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The impact of Acinetobacter baumannii infections in COVID-19 patients in hospital intensive care units
* 1, 2, 3 , 4 , 5 , 6 , 7 , 8 , 9
1  University of Bucharest, Faculty of Biology, Microbiology-Immunology Department
2  The Research Institute of the University of Bucharest, Bucharest, Romania
3  Institute of Biology, Bucharest of Romanian Academy, 296 Splaiul Independentei, 060031 Bucharest, Romania
4  Department of Biochemistry and Molecular Biology, Faculty of Biology, University of Bucharest, Bucharest, Romania
5  Immunology Department, “Victor Babes” National Institute of Pathology, Bucharest, Romania
6  Department of Genetics, Faculty of Biology, University of Bucharest, 050095 Bucharest, Romania
7  Institute of Biology of Romanian Academy, 060031 Bucharest, Romania
8  Faculty of Medicine, “Titu Maiorescu” University, Bucharest, Romania
9  AMS Genetic Lab, Turturelelor 62, Bucharest, Romania
Academic Editor: Nico Jehmlich


Since the end of 2019, the Coronavirus Disease 2019 (COVID-19) caused by severe acute respiratory syndrome coronavirus 2 (SARS-CoV-2) has spread globally, affecting people worldwide. Patients with severe COVID-19 require intensive care unit (ICU) admission for acute respiratory failure; over 10% need noninvasive and invasive mechanical ventilation. Acute respiratory distress syndrome (ARDS) severity and ventilation management determine a negative outcome and a 90-day mortality of 31%. During the COVID-19 pandemic, the impact of superinfections in ICUs has progressively increased, especially carbapenem-resistant Acinetobacter baumannii (CRAB). Infections caused by A. baumannii represent a significant concern for COVID-19 patients. The data about superinfections complicating COVID-19 are scant. A significant proportion of these patients are treated with empiric broad-spectrum antibiotic therapy, which increases the risk of developing infections caused by CRAB. Finally, drugs targeting cytokines, such as IL-1 and IL-6, might also increase the risk of superinfections in patients with COVID-19. Appropriate prescription and optimized use of antimicrobials according to the principles of antimicrobial stewardship, quality diagnosis, and aggressive infection control measures may help prevent CRAB infections during this pandemic. Recommended guidelines for antimicrobial stewardship in COVID-19 patient treatment are discussed regarding the minimization of empiric broad-spectrum antibiotic use. In this mini-review, we will present the impact of CRAB infections on the outcome of patients with COVID-19 requiring ICU admission.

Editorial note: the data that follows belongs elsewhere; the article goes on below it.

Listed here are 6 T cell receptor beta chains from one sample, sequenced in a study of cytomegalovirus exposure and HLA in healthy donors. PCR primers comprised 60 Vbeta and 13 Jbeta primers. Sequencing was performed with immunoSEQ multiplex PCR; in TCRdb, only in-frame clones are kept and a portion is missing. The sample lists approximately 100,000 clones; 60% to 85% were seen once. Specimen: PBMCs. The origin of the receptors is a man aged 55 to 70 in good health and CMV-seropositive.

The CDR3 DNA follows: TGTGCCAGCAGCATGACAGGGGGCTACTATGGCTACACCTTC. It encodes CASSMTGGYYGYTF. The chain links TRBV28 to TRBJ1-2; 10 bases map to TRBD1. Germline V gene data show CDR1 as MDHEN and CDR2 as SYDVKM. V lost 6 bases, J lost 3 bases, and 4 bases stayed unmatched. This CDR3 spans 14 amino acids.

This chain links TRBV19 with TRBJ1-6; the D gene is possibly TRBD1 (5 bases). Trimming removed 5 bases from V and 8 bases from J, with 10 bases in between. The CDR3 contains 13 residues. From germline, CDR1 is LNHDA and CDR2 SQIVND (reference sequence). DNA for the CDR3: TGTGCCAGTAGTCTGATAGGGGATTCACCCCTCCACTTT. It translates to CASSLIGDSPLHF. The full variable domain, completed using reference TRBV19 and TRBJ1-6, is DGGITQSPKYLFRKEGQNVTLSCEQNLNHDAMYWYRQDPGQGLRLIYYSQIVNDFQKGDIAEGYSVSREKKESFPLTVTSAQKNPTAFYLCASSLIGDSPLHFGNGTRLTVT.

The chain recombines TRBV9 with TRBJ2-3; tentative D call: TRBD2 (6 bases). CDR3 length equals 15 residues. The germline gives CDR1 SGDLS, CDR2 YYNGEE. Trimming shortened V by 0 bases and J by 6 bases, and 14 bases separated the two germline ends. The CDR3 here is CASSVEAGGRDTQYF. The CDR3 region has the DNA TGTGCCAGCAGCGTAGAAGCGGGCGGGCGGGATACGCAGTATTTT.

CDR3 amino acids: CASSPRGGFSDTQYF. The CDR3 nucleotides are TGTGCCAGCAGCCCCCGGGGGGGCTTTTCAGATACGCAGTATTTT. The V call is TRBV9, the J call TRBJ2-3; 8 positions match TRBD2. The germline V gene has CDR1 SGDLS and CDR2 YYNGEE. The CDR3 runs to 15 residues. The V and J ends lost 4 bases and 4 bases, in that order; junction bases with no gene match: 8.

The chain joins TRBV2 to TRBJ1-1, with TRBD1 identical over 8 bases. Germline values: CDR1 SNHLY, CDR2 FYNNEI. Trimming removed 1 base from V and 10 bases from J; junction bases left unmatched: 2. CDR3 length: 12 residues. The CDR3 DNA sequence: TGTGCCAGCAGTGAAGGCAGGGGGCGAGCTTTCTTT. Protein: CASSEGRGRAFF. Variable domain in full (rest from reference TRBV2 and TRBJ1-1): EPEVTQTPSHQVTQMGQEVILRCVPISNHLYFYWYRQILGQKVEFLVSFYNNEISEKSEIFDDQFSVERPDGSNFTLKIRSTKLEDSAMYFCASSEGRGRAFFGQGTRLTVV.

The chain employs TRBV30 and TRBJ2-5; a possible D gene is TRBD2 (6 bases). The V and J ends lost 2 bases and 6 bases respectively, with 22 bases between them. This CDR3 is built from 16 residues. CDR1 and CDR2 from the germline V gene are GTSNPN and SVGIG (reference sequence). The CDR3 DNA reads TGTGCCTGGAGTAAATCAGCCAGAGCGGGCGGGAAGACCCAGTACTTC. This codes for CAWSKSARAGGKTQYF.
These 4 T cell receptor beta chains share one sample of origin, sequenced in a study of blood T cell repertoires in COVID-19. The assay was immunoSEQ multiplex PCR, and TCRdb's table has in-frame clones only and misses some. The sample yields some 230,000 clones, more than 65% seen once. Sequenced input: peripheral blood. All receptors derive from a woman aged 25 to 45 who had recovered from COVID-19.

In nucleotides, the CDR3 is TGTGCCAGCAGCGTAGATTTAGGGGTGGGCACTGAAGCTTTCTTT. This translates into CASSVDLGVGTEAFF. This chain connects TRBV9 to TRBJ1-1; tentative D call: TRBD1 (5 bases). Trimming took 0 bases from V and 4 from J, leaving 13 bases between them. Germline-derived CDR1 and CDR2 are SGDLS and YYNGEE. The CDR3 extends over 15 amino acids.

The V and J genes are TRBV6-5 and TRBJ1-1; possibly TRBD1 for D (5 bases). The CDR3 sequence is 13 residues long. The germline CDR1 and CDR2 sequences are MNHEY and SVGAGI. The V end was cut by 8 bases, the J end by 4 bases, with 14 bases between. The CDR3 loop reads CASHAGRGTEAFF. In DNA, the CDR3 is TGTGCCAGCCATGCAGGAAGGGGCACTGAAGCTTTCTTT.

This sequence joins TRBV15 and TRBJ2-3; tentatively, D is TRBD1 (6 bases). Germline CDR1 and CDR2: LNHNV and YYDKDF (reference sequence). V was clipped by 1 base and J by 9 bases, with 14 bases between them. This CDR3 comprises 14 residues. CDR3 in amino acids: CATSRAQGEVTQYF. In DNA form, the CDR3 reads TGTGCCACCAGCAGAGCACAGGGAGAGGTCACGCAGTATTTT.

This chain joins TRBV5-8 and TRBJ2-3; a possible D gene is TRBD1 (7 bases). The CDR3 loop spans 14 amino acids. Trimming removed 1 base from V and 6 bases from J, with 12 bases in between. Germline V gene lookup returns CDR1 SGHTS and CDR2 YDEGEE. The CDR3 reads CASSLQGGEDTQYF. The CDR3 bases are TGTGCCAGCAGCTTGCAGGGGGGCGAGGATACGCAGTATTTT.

Keywords: COVID-19; antibiotic resistance; Acinetobacter baumannii; intensive care units; carbapenems;